We recognize, of course, that we are generally required to treat the allegations of a complaint as true for purposes of a motion to dismiss. In the instant case, however, appellant has done no more than flatly assert his membership in a novel class which is neither readily recognizable nor among those traditionally protected by the Civil Rights Act. He has alleged no facts supporting the existence of such a class and admitted at oral argument that he might be the only class-member in New Hampshire. Under these circumstances, we hold that appellant has not sufficiently alleged class-based discrimination to state a cause of action under Sec. 1985(3). See Jacobson v. Industrial Foundation of Permian Basin, 456 F.2d 258 (5th Cir. 1972).
Appellant also makes fleeting reference in his brief to 42 U.S.C. § 1985(2).8 At no point in his complaint, or even in his motions for leave to amend, did Bricker specifically rely upon that section. He is therefore precluded from asserting it for the first time on appeal since we will not "[o]rdinarily . . . reverse a judgment of the district court on a ground not urged upon it or considered." Bird v. United States, 241 F.2d 516, 520 (1st Cir. 1957).
Appellant's claim for relief under 42 U.S.C. § 1981 may be similarly disposed of. That section was not a part of the Civil Rights Act of 1871,9 and was therefore not raised by even the general and conclusory allegations of the complaint.
Finally, appellant attacks the court's denial of his several motions for leave to amend his complaint as an abuse of discretion. Our reading of his proposed amendments, however, convinces us that nothing contained therein could cure the deficiencies of his original complaint or overcome the effects of collateral estoppel. Under these circumstances, the district court clearly did not abuse its discretion by refusing to allow the requested amendments. See Foman v. Davis, 371 U.S. 178, 182, 83 S. Ct. 227, 9 L. Ed. 2d 222 (1962); 3 J. Moore, Federal Practice p15.10, at 958-59 (2d ed. 1968).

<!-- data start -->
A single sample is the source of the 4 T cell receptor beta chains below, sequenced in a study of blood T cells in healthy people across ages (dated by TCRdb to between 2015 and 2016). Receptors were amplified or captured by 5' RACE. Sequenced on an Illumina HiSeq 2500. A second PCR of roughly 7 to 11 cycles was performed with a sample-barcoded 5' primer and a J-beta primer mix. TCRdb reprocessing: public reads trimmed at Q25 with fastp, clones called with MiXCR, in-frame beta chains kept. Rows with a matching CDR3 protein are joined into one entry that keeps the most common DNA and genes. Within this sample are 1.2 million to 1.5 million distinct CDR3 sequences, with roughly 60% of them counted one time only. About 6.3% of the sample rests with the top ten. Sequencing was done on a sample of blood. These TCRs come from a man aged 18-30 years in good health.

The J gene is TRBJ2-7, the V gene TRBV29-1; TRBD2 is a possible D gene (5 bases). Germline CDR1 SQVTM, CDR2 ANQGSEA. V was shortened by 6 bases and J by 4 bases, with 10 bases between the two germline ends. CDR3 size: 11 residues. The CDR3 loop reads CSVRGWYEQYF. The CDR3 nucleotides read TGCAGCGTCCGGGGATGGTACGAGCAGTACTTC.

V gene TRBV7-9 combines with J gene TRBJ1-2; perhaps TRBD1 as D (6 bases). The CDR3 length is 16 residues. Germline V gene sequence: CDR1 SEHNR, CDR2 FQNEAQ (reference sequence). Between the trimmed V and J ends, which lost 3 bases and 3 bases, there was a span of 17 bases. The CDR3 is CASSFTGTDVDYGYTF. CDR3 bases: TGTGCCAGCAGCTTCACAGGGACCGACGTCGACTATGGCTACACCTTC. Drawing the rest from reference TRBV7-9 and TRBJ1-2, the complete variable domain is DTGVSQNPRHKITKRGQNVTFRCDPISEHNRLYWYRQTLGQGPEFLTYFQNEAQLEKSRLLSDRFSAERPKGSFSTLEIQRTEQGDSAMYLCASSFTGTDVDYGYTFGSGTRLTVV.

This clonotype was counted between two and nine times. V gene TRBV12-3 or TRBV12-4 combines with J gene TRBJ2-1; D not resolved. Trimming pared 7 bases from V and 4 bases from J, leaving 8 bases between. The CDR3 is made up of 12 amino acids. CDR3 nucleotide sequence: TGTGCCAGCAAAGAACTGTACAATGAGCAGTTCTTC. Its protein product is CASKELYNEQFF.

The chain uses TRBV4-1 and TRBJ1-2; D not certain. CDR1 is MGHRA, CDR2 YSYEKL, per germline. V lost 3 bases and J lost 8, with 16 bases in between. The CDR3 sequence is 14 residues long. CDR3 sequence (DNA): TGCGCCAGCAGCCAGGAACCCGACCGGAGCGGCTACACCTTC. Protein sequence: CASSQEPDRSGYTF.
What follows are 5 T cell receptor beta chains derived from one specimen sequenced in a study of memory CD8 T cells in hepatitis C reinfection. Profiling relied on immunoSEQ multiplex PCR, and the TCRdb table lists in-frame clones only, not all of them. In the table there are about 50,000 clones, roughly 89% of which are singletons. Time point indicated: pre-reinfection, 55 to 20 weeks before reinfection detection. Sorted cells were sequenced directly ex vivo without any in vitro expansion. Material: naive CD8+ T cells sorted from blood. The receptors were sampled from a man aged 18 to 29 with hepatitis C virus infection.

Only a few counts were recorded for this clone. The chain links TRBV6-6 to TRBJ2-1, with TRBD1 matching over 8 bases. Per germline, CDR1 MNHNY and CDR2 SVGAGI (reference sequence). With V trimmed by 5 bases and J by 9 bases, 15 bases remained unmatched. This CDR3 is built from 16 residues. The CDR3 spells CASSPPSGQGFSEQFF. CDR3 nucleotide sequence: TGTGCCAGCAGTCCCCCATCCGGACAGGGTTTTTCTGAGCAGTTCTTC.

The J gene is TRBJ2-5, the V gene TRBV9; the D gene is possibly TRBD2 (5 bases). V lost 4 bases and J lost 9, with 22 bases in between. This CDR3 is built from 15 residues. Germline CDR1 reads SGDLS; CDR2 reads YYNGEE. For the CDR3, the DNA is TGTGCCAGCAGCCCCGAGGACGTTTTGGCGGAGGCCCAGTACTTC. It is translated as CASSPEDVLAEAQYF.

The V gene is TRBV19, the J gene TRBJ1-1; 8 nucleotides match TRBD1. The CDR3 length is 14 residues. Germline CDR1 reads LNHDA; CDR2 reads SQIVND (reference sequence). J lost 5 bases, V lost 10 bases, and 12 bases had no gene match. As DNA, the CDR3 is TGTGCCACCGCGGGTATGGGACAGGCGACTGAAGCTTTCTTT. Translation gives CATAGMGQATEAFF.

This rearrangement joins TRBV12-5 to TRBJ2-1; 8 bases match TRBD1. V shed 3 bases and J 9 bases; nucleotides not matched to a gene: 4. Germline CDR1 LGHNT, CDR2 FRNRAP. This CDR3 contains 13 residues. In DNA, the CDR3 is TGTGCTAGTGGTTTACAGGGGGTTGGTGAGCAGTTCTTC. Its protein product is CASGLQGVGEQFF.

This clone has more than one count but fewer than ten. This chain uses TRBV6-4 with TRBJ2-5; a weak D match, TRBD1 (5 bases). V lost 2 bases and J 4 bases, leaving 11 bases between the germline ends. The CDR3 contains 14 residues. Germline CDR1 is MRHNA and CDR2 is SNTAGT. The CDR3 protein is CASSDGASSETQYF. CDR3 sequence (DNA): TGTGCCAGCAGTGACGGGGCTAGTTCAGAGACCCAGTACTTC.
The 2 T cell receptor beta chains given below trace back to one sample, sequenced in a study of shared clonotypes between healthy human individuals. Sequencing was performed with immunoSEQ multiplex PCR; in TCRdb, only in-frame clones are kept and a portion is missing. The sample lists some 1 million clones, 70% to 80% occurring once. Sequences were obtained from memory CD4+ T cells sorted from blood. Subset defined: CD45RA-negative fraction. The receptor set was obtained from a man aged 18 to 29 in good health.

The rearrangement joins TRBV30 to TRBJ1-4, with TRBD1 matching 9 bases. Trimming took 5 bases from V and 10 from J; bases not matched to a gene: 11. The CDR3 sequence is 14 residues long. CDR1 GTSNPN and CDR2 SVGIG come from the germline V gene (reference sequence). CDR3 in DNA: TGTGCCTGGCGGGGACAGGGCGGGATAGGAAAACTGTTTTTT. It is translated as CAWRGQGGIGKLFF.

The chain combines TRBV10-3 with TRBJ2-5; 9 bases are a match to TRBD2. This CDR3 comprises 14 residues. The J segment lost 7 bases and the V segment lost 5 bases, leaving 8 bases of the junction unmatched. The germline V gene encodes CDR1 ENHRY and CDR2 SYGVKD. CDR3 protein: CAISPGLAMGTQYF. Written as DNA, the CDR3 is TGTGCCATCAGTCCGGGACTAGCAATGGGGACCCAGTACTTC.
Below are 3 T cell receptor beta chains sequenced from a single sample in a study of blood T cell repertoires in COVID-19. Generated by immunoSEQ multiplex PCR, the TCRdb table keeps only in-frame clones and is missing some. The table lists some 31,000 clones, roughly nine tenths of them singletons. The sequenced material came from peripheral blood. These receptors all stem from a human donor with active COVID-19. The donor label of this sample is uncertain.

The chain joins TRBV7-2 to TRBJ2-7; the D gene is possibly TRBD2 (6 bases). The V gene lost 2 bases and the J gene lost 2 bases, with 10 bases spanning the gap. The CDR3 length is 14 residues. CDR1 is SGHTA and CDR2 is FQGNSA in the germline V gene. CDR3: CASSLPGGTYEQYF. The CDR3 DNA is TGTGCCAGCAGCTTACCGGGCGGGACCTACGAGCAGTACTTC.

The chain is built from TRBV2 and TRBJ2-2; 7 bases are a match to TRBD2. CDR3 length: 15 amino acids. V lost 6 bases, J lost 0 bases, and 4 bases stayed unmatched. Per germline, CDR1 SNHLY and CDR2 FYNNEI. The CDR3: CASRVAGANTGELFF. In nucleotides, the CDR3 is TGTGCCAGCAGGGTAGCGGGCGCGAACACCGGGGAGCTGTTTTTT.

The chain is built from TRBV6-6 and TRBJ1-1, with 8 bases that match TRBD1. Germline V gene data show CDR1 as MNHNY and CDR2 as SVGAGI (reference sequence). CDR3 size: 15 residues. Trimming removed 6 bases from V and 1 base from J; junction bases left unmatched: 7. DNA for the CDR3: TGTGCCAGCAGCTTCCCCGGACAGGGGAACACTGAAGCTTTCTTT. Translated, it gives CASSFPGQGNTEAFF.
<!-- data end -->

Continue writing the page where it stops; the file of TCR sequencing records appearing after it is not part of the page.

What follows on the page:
Of the Ninth Circuit, sitting by designation
Although the complaint did not specify any particular section of this act, the district court assumed reliance on 42 U.S.C. §§ 1983 and 1985(3)
Other overt acts allegedly committed by the defendants in furtherance of the conspiracy include (1) causing a license revocation proceeding against the appellant to be filed with the Board of Registration in Medicine for the State of New Hampshire (the proceeding has terminated in Bricker's favor); (2) causing material alterations in records and suborning perjury in proceedings before state courts and quasi-judicial boards; (3) instituting a double standard at the hospital relative to regulations imposed; and (4) instituting a requirement that all members of the hospital staff carry malpractice insurance and then threatening to cancel and cancelling appellant's policy solely because of his testimony in a medical malpractice case. The complaint also alleges that the defendants introduced false testimony at a trial in which appellant appeared as an expert medical witness in order to discredit his previous testimony
Since "[t]he application of collateral estoppel in federal courts is no longer grounded upon the mechanical requirement of mutuality," P. I. Enterprises, Inc. v. Cataldo, 457 F.2d 1012, 1015 (1st Cir. 1972), the defense is available to all parties in the present action. See Blonder-Tongue Laboratories, Inc. v. University of Illinois Foundation, 402 U.S. 313, 91 S. Ct. 1434, 28 L. Ed. 2d 788 (1971). Even if it could be argued that the insurance companies and defendants-attorneys Soden and Millham were not so related to the hospital as to be entitled to invoke the doctrine, we hold in any case that since there were no allegations of their participation in the challenged denial of reappointment and no other allegations coloring their actions with state law, no cause of action under Sec. 1983 was made out as to those defendants